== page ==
Skip to content

Neil Levy

It would be foolish of me to attempt to say anything substantive about the ethics of abortion in a blog post. But I do want to comment on Obama’s recent foray into the question, as well as on one interpretation of those comments. Addressing the graduating class of Notre Dame University, a traditionally Catholic university, and in the face of demonstrators denouncing him for his ‘pro-choice’ views, Obama called for each side to be respectful of the other. We can, he said, avoid demonizing one another, and work together on common causes. In particular, he said, we can work to reduce the number of abortions, by reducing the number of unintended pregnancies, and work also to make the lives of women who go ahead with pregnancies in difficult situations more bearable.

Read More »

Lotteries and Fairness

The English Schools Secretary, Ed Balls, is reported  to be considering scrapping the lotteries which determine whether parents get their first choice of schools for their children. Balls is quoted as saying that the lottery system can feel “arbitrary” and “random”. Well, give that man a dictionary. The Telegraph adds that he ‘admitted that they were "unfair"’,… Read More »Lotteries and Fairness

Which issues are moral issues? The Case of Egg Freezing

The link in the Guardian reads "Fertility experts warn about morality of egg freezing". In the Telegraph the word "moral" doesn't appear in the headline, but does appear in the lede (the first sentence of the story, which is supposed to summarize the essential facts): The Royal College of Obstetricians and Gynaecologists and the British Fertility Society… Read More »Which issues are moral issues? The Case of Egg Freezing

Placebos as cognitive enhancers?

A recent study on the efficacy of selective serotonin reuptake inhibitors (SSRIs) – antidepressants like Prozac – has been widely reported in the media. Unfortunately it has not been reported very well. Headlines like ‘Antidepressant drugs don’t work’ (The Independent) are misleading. What the study actually found is that the efficacy of SSRIs varies with… Read More »Placebos as cognitive enhancers?

Obesity and genes

An interesting new study on the heritability of childhood obesity has been widely publicised. The paper, published in the American Journal of Clinical Nutrition, found only a modest effect of shared environment on body mass index. The study used the common technique of comparing monozygotic and dizygotic twins; that is, twins who share all or… Read More »Obesity and genes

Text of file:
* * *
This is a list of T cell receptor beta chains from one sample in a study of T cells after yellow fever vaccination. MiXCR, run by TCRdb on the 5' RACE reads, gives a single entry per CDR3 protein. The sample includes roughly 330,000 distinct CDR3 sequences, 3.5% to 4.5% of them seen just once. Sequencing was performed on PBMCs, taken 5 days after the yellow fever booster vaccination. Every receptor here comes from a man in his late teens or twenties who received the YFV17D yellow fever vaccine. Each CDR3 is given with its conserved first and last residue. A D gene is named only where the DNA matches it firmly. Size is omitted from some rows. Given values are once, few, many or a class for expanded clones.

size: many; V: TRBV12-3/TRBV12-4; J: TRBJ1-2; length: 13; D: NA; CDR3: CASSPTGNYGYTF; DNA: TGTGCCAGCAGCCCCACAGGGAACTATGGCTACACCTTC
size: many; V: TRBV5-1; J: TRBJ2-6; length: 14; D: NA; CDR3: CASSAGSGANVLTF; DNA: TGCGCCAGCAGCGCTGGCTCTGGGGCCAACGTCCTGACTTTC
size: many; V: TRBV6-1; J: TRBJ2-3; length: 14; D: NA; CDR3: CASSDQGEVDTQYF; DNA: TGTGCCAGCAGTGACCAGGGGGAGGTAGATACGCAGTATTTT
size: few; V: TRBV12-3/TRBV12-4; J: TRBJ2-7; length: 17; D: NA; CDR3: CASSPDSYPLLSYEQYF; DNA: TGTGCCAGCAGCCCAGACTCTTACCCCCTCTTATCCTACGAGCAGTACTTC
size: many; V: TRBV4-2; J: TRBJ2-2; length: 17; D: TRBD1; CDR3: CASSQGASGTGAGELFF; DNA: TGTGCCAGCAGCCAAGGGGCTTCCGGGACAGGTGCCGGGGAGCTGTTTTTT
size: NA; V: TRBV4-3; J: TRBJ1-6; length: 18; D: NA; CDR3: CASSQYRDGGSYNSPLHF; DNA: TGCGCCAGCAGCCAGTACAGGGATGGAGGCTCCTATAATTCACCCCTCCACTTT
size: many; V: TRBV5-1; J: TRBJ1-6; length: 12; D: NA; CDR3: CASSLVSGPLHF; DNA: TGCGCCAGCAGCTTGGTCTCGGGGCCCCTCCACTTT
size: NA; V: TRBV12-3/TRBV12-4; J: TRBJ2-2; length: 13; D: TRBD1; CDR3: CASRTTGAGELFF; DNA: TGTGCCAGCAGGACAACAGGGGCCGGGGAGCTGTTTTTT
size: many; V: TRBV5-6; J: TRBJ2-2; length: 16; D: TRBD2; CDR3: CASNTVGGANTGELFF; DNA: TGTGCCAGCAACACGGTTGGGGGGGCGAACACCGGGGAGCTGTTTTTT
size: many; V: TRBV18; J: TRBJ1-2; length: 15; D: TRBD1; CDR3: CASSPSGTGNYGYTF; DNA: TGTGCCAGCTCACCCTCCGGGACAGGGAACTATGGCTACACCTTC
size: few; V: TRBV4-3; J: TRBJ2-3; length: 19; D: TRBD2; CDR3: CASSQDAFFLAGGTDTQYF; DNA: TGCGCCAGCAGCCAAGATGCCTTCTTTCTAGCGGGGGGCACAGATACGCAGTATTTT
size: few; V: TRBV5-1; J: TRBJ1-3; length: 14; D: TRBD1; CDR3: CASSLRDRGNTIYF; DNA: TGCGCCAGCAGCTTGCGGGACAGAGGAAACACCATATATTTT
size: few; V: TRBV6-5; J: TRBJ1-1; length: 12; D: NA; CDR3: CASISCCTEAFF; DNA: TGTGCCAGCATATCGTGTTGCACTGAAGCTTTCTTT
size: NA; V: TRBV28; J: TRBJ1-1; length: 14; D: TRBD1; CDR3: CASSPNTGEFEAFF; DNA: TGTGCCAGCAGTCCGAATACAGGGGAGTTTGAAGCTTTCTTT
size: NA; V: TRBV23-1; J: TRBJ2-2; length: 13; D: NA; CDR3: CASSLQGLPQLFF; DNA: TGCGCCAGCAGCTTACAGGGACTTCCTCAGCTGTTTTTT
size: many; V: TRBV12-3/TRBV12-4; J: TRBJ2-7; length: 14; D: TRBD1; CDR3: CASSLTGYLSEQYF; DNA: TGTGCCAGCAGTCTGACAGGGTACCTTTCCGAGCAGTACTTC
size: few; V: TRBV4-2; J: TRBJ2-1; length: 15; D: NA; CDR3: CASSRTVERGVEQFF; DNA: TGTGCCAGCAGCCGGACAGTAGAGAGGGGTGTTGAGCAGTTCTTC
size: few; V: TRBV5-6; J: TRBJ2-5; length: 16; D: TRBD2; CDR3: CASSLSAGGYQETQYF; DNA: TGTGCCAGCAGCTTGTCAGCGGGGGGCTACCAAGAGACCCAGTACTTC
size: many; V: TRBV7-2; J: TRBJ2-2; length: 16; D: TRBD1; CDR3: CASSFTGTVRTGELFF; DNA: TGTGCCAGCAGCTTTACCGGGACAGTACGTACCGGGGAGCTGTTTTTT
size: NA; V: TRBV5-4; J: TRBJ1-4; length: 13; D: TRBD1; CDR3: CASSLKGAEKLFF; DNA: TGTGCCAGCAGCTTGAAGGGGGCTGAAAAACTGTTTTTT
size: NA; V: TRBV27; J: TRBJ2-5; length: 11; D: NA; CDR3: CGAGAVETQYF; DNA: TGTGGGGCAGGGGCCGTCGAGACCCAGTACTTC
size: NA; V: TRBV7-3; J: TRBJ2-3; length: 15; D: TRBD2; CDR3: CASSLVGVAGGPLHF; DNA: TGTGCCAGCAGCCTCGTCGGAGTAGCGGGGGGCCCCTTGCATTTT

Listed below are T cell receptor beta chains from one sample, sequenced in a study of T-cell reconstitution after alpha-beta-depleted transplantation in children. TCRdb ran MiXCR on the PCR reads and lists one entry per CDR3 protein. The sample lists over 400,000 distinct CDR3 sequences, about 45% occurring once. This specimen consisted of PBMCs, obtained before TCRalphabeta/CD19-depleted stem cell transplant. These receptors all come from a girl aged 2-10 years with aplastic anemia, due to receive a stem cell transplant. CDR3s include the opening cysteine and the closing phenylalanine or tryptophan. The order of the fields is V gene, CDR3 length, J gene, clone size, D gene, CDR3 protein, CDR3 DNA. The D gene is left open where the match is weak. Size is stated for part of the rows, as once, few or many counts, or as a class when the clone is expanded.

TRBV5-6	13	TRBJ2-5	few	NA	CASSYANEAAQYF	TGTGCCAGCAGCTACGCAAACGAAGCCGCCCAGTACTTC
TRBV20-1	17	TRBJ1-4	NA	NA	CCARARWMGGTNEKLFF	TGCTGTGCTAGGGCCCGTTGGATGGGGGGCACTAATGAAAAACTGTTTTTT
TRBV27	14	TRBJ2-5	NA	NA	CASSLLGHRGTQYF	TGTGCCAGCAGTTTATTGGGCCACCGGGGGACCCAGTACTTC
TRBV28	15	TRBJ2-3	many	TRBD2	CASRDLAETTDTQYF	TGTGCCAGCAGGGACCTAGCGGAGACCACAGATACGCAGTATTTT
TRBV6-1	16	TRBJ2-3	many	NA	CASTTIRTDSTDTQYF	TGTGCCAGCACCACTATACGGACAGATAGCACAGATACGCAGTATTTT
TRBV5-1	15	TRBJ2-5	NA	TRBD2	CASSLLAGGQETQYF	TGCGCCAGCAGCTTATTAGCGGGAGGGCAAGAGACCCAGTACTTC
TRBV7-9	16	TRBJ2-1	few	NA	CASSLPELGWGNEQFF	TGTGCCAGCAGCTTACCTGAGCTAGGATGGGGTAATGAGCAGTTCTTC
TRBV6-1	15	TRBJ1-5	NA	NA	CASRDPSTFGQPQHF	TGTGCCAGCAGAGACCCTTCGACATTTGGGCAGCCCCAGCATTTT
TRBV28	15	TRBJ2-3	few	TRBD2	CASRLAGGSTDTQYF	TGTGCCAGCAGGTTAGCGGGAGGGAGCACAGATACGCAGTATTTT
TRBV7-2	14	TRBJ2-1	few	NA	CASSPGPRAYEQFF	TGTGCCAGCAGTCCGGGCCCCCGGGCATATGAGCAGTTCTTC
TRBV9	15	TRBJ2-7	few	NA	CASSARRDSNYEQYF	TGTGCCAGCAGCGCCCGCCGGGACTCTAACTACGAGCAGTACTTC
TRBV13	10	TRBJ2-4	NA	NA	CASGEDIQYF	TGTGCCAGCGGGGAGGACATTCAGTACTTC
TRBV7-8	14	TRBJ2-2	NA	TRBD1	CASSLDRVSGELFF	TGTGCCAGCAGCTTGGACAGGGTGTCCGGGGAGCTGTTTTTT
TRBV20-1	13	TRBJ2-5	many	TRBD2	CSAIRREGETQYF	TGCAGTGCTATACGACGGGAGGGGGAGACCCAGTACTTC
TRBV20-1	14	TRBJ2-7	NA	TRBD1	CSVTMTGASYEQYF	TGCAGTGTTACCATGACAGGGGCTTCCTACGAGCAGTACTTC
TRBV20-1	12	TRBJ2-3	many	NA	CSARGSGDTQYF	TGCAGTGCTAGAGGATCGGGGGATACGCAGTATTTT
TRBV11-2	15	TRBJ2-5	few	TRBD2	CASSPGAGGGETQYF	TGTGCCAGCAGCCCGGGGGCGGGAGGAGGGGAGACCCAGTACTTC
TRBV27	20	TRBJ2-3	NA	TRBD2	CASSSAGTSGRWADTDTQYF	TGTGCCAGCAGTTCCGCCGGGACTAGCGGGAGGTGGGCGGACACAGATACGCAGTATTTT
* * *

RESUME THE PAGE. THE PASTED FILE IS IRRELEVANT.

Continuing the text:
The Daily Mail reports on a helmet that supposedly ‘could reverse the symptoms of Alzheimer’s disease within weeks of being used’. The helmet uses near infrared light, which can penetrate the skull of patients. According to the Mail: Its creators believe it could reverse the symptoms of dementia – such as memory loss and anxiety… Read More »

Race, IQ and James Watson

A couple of months ago, James Watson – who, together with Francis Crick, was awarded the Nobel Prize for deciphering the double helix structure of DNA – claimed that black people are less intelligent that white  He invoked the authority of science to make his claim. Of course, if the claim had simply been that on average (say) African-Americans had lower scores on IQ tests than White Americans (and that this difference was reflected in educational achievement and other socioeconomic indicators), Watson would simply have been citing facts. The controversial part of Watson’s claim was that the difference was rooted in the genes of blacks and whites and therefore fixed. The first part of the claim is (probably) false – the genetic differences between blacks and white are largely skin deep. But even were it true it would be irrelevant to the real question. Watson calls himself ‘gloomy about the prospect of Africa’, because he thinks that ‘genetic’ means ‘fixed’. But ‘genetic’ does not mean ‘fixed’; the fact that the differences between two individuals are explained by differences in their genes has no implications whatsoever about how hard or easy it is to eliminate the difference. Differences rooted in environmental factors (to the –limited – extent to which it even makes sense to separate environmental factors from genetic) may be easier to eliminate than those rooted in the genes, or they may be harder. Genes work like sets of switches, under the control of other genes and environmental factors. These sets can be configured differently to produce very different results; changing a few triggers thereby produces very different products from much the same genes. In any case, the evidence strongly suggests that this particular IQ deficit is remediable.

Read More »Race, IQ and James Watson